Friday, 25 June 2010

Tuning the OCaml memory allocator for large data processing jobs

Michael Ekstrand has published an interesting blog article about tuning the OCaml garbage collector for large-scale computations.


The OCaml Journal just published an article about sorting:

"The quicksort algorithm was invented by Tony Hoare in 1960 and remains one of the most celebrated algorithms and is still of great practical value. Implementing some of the many variations of the quicksort algorithm serves as an excellent introduction to programming in OCaml..."

To read this article and more, subscribe to The OCaml Journal today!

Monday, 14 June 2010

Visualizing the 2D Fourier Transform

The OCaml Journal just published an article about the visualization of numerical methods:

"The Fourier transform is one of the most important numerical methods and underpins most forms of spectral analysis. This article describes a simple image compression technique that uses the 2D Fast Fourier Transform (FFT) to remove the high-frequency components of an image, visualizing the result using GTK..."

To read this article and more, subscribe to The OCaml Journal today!

Tuesday, 8 June 2010

ICFP draft from Citrix

Citrix have published a draft of a report due to appear at ICFP describing their use of OCaml in industry, specifically the Management Tools Team (MTT) responsible for the 130kLOC of OCaml code that runs XenServer. The free and commercial editions of the product are deployed in over 40,000 companies worldwide.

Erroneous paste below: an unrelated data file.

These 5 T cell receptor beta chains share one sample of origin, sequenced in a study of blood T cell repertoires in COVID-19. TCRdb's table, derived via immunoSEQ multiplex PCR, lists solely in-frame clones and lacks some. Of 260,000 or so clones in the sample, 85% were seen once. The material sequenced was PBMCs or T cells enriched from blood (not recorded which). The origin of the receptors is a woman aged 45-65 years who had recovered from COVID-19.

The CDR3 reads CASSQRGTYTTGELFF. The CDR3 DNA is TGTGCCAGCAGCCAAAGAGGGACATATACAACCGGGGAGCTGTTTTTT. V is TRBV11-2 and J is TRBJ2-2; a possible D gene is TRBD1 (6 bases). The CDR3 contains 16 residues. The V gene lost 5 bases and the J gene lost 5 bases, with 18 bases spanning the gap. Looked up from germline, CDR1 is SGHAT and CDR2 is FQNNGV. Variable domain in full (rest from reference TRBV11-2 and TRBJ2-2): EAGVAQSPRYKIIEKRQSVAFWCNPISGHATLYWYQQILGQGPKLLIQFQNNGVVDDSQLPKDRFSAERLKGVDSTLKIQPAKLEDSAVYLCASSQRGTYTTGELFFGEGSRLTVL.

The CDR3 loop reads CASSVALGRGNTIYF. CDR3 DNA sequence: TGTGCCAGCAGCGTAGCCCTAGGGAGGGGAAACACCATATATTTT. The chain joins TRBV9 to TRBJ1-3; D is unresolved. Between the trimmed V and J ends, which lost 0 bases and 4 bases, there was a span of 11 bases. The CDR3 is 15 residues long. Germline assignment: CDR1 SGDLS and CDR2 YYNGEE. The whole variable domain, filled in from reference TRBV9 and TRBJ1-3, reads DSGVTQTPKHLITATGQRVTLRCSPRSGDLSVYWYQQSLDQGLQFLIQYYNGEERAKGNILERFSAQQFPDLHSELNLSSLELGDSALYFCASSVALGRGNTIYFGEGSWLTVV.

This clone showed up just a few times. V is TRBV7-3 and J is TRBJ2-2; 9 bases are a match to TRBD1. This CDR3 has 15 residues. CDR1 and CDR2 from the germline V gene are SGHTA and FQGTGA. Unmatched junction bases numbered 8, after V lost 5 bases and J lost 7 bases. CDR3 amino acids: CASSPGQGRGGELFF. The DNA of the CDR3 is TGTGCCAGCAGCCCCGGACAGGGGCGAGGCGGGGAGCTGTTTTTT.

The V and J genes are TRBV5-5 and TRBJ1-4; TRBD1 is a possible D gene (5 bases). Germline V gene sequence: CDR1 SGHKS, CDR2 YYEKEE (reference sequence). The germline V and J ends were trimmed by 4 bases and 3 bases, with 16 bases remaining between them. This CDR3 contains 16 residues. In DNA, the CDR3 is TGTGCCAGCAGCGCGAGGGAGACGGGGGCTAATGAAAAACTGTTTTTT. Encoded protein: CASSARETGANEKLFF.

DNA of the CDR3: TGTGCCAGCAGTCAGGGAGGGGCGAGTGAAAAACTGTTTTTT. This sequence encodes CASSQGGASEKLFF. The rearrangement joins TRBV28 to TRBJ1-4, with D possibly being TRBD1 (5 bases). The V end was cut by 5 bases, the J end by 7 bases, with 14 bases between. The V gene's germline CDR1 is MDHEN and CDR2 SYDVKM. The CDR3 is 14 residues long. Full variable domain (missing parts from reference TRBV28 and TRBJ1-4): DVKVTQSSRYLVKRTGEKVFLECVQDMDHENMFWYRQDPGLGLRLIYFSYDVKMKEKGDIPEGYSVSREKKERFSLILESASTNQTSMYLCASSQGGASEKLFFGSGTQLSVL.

Interestingly, none of the perceived risks associated with using a non-mainstream programming language turned out to be a problem. Good OCaml programmers were in abundance. XenSource was acquired by Citrix without any concern about the use of OCaml. Other teams within the company had no problem contributing to the OCaml code base. The OCaml tool chain turned out to be mature enough to support the project.

Sunday, 6 June 2010

OCaml in industry 2007-2010

Looking back, there have been a number of significant advances in the use of OCaml in industry over the past few years:

And, of course, Microsoft released the world's first mainstream functional programming language F# in April 2010 and it is a close relative of OCaml. That had the knock-on effect of boosting interest in OCaml considerably.